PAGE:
Life As We Know It


By Mike A. Smith

If you’ve seen the previews for “Life As We Know It,” you pretty much know the plot line. Young couple with baby die tragically, willing their two best friends, who can’t stand each other, to care for said baby. Knowing this much going into the film I was pretty sure I was going to see a standard “odd-couple thrown together fall in love” film. Thankfully I was very surprised by the time “Life As We Know It” ended.

2007. Holly (Heigl) is getting ready for a blind date, set up by her friends Alison and Peter (Christina Hendricks and Hayes MacArthur). Messer (Duhamel) obviously doesn’t do well with blind dates. Arriving an hour late and in jeans and a trucker’s cap (Holly is dressed for a restaurant that doesn’t use plastic cutlery), he obviously has no interest in Holly. They go their separate dating ways: Messer concentrating on young hotties while Holly has eyes for a local doctor (Lucas) that frequents her gourmet bakery. As the years pass, Alison and Peter get married, the event, and others, forcing Holly and Messer to be in the same room together. But the two opposites have one thing in common: they are both crazy over Sophie (played by Alexis, Brynn and Brooke Clagett), Alison and Peter’s new baby girl. Sadly, the young marrieds are killed in a car accident. Holly and Messer are informed that they have been chosen to raise Sophie. Putting their differences aside the two move into Alison and Peter’s home (arranged by their attorney) and set out on a journey that neither planned to take.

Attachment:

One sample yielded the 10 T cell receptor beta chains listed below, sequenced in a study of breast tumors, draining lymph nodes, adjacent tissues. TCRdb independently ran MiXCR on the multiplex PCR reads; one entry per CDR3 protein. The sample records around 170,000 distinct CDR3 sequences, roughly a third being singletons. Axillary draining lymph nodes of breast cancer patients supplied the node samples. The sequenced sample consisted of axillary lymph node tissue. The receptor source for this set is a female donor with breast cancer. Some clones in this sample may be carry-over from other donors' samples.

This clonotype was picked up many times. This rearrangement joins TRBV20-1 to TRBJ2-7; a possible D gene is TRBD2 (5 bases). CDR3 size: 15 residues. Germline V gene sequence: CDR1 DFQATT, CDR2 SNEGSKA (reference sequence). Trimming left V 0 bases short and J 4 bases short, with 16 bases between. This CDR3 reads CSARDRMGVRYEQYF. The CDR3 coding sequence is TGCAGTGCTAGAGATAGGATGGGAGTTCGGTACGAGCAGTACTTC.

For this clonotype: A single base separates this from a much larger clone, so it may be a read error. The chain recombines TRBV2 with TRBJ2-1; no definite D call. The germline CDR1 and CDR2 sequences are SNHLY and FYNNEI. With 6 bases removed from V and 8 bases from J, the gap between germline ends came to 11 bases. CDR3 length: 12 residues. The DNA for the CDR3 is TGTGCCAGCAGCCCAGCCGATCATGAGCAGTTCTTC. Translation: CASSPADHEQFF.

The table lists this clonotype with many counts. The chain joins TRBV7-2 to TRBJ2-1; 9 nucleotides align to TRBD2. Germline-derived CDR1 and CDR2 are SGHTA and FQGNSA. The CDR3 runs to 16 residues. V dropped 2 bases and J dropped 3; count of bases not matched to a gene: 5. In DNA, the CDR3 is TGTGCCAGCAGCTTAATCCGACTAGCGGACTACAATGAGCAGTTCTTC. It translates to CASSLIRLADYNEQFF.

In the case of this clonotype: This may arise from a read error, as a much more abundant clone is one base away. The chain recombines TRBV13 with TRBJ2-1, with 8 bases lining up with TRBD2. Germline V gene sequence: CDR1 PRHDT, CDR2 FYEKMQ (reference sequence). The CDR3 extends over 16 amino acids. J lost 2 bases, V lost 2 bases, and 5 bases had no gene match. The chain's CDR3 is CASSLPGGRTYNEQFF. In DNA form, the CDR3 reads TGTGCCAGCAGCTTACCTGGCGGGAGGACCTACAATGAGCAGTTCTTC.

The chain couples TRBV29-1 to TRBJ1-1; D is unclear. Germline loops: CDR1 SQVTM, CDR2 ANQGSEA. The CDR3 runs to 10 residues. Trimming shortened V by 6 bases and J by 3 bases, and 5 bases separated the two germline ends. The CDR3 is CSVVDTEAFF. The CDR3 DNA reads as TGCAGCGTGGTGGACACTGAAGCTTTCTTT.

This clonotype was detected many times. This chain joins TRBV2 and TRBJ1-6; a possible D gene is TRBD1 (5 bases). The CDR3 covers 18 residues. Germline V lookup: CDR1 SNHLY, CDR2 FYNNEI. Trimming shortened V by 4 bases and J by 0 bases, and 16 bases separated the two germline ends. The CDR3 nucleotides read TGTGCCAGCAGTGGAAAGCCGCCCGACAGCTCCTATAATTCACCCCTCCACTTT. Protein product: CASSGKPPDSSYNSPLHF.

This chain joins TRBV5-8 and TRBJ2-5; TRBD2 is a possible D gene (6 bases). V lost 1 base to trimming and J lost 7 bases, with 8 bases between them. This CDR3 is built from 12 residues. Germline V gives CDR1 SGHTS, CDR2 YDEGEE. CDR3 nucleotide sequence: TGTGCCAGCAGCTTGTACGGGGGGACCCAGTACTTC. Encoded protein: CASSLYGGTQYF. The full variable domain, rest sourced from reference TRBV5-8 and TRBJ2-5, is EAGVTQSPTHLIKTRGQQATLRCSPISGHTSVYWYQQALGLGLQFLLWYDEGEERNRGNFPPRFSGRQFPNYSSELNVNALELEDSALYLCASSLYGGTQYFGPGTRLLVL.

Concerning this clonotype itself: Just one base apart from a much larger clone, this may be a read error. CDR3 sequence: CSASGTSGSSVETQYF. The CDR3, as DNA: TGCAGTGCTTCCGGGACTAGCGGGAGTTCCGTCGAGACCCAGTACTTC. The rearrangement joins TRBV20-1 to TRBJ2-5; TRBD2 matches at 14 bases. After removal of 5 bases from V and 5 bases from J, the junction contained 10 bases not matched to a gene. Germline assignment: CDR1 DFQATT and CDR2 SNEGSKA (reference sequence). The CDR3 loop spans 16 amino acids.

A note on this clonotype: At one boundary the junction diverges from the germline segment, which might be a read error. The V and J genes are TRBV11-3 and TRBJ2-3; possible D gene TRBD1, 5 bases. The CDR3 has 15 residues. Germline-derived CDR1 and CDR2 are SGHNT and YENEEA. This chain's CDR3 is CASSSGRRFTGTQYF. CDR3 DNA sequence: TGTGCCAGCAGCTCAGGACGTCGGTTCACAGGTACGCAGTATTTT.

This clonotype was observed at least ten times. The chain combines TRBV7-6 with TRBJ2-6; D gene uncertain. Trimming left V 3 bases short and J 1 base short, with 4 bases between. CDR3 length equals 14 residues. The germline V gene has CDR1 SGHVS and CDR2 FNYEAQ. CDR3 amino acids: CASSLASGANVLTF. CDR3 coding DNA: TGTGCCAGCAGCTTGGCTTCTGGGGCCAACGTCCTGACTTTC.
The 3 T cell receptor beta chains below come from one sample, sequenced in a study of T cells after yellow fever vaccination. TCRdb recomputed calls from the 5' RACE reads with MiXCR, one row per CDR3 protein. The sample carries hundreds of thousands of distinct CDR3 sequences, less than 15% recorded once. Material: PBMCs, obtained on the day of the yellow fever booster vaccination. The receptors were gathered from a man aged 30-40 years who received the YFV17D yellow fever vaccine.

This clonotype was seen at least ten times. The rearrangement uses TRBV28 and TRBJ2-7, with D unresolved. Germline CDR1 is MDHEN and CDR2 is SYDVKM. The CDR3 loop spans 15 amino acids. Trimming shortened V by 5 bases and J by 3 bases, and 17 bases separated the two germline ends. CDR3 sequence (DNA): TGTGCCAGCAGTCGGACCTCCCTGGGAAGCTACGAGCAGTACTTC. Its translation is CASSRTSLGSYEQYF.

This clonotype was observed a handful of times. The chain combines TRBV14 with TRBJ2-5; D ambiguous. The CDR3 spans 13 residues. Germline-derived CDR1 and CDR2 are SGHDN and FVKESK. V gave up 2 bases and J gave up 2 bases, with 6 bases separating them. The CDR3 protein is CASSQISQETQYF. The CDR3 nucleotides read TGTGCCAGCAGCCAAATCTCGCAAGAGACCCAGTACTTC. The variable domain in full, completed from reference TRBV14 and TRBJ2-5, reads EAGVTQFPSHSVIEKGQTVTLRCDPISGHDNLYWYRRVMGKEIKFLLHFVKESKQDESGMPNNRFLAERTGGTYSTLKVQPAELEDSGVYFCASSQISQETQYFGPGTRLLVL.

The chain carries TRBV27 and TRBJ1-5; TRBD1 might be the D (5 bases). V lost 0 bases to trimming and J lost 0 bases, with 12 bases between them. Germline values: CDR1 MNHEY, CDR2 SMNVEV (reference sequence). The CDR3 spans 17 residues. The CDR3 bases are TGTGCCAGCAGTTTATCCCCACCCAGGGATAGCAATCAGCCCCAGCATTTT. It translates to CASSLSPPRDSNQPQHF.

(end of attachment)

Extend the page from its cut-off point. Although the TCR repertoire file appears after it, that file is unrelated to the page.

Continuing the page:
Thanks to fine performances, and a story that is not predictable, “Life As We Know It” turns out to be a well crafted comedy. Heigl continues to make the successful jump from television to film and does a fine job with both the humorous and more dramatic scenes her role calls for. Duhamel, also a television vet (“Las Vegas”) and part of the “Transformers” film series, also acquits himself well. First time screenwriters Ian Deitchman and Kristin Rusk Robinson have constructed a storyline that doesn’t telegraph “what happens next” every few minutes. Berlanti, creator and main writer on the television series “Everwood” (and one of the writers for next year’s “Green Lantern”), has a knack for pacing and the film flows smoothly without any stumbles. The only character that seems forced is that of Lucas’ doctor, whose main reason for being is never fully revealed. However, how often do you get a movie where two of the stars are both named Josh? Imagine if Josh Brolin and Josh Hartnett joined these two on screen. It would be a virtual Josh-a-thon. And, yes, little Sophie is cute as a bug!

Blu-ray/DVD/Digital Combo Details :

You get, as the aforementioned subtitle suggests, a copy of the film on Blu-ray, DVD and as a digital file. Winning.

Numerous featurettes, additional scenes and, a funny but strangely-enough handy, ‘A Survival Guide to Instant Parenting’.

Good flick. Good home video release.